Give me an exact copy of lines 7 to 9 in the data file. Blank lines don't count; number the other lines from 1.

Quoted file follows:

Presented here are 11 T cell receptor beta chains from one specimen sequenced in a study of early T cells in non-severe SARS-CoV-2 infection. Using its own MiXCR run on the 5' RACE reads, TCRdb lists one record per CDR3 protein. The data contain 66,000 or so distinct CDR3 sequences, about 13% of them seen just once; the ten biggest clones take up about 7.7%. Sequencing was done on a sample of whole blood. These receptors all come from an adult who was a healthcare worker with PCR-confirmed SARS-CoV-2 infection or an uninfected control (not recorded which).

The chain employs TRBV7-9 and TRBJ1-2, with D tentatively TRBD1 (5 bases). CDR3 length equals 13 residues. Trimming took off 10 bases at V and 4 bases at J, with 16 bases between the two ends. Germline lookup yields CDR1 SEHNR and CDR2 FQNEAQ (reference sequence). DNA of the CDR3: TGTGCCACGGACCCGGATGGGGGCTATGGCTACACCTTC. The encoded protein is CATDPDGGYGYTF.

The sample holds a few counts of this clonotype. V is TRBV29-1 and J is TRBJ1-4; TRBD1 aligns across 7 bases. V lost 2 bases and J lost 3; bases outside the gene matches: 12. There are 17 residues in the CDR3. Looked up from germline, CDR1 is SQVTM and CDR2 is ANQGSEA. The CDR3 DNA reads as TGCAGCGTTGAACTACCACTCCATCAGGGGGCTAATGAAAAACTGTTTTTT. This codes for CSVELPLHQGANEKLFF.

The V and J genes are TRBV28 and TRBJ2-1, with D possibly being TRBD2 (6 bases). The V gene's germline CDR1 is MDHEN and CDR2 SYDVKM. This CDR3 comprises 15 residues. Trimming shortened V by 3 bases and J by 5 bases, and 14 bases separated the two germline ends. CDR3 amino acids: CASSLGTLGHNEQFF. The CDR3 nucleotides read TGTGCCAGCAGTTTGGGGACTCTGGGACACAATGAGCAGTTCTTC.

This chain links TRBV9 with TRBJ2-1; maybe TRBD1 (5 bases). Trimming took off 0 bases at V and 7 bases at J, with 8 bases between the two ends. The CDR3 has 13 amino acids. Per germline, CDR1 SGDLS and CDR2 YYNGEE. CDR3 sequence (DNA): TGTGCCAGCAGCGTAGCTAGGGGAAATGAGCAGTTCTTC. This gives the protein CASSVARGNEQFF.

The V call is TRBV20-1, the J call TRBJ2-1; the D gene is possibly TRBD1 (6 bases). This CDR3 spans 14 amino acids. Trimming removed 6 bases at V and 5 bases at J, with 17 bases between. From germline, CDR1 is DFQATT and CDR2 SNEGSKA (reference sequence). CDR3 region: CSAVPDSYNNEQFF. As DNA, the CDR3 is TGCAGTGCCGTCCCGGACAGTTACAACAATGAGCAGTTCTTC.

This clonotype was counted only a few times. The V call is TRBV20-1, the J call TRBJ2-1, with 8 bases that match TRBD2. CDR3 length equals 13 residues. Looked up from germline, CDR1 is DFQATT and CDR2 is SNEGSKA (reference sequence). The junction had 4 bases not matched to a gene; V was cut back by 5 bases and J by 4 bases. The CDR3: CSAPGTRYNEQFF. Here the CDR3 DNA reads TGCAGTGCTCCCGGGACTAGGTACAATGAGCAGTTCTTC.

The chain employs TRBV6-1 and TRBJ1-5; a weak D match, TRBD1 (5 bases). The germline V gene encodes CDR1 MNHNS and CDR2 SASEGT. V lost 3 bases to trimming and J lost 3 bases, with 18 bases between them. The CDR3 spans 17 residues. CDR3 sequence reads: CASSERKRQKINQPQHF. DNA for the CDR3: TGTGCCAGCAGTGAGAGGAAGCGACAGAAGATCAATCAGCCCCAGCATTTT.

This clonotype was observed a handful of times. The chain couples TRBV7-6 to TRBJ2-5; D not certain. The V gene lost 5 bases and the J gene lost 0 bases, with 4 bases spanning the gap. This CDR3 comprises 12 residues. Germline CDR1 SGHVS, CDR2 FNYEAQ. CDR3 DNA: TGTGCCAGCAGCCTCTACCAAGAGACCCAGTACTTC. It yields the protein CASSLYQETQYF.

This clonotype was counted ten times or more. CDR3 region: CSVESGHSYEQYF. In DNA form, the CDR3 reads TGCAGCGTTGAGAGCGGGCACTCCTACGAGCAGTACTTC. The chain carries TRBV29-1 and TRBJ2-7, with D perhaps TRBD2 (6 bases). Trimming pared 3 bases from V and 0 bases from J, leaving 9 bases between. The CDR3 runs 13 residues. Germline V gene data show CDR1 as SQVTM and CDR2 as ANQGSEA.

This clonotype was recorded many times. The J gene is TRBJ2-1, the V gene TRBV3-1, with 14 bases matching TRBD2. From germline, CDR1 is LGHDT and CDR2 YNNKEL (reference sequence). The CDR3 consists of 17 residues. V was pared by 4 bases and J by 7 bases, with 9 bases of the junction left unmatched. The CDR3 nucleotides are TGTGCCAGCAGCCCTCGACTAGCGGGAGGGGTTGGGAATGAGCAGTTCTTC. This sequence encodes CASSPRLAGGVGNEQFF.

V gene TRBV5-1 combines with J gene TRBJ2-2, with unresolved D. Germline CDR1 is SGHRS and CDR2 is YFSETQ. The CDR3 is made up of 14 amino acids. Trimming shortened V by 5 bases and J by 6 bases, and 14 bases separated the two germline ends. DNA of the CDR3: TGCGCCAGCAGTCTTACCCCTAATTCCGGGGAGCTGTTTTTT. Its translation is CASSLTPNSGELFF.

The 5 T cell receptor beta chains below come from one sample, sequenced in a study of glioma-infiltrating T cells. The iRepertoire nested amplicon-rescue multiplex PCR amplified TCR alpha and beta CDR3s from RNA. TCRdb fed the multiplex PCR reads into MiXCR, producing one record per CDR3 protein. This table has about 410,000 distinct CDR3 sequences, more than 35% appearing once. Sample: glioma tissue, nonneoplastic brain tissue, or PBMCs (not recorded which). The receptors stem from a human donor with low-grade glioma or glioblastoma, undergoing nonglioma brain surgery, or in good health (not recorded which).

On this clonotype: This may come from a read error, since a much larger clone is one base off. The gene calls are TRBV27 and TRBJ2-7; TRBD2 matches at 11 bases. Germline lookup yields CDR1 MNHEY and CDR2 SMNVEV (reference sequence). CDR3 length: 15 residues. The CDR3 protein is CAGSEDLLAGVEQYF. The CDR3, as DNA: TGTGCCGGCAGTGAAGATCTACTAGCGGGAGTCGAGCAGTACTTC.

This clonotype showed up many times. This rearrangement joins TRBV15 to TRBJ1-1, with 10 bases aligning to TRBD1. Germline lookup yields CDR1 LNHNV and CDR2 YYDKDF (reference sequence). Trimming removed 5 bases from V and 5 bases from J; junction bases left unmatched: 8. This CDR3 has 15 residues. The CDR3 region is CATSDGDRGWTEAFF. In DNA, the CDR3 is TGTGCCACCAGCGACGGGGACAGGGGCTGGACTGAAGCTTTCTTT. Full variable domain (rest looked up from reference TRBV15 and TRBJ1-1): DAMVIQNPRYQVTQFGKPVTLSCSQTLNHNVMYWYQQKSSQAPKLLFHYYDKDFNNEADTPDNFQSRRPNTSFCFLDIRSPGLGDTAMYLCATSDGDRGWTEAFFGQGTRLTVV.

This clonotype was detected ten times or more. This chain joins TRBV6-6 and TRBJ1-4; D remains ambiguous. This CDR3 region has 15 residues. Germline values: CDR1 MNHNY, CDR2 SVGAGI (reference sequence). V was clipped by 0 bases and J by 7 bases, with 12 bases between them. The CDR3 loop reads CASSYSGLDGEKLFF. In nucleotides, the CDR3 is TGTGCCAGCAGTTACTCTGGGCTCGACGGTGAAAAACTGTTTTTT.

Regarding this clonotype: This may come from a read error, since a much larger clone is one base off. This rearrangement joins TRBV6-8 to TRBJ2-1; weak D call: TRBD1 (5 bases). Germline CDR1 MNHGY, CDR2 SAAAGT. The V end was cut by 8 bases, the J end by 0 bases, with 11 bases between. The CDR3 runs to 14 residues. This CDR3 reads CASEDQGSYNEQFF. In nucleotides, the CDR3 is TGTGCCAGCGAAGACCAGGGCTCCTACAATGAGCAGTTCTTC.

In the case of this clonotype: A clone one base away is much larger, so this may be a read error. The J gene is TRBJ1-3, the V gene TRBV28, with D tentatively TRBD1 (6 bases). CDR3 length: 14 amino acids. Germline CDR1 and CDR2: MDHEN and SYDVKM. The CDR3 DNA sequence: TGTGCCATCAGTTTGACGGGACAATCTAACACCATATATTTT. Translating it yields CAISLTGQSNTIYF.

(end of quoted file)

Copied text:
This clonotype was counted only a few times. The V call is TRBV20-1, the J call TRBJ2-1, with 8 bases that match TRBD2. CDR3 length equals 13 residues. Looked up from germline, CDR1 is DFQATT and CDR2 is SNEGSKA (reference sequence). The junction had 4 bases not matched to a gene; V was cut back by 5 bases and J by 4 bases. The CDR3: CSAPGTRYNEQFF. Here the CDR3 DNA reads TGCAGTGCTCCCGGGACTAGGTACAATGAGCAGTTCTTC.

The chain employs TRBV6-1 and TRBJ1-5; a weak D match, TRBD1 (5 bases). The germline V gene encodes CDR1 MNHNS and CDR2 SASEGT. V lost 3 bases to trimming and J lost 3 bases, with 18 bases between them. The CDR3 spans 17 residues. CDR3 sequence reads: CASSERKRQKINQPQHF. DNA for the CDR3: TGTGCCAGCAGTGAGAGGAAGCGACAGAAGATCAATCAGCCCCAGCATTTT.

This clonotype was observed a handful of times. The chain couples TRBV7-6 to TRBJ2-5; D not certain. The V gene lost 5 bases and the J gene lost 0 bases, with 4 bases spanning the gap. This CDR3 comprises 12 residues. Germline CDR1 SGHVS, CDR2 FNYEAQ. CDR3 DNA: TGTGCCAGCAGCCTCTACCAAGAGACCCAGTACTTC. It yields the protein CASSLYQETQYF.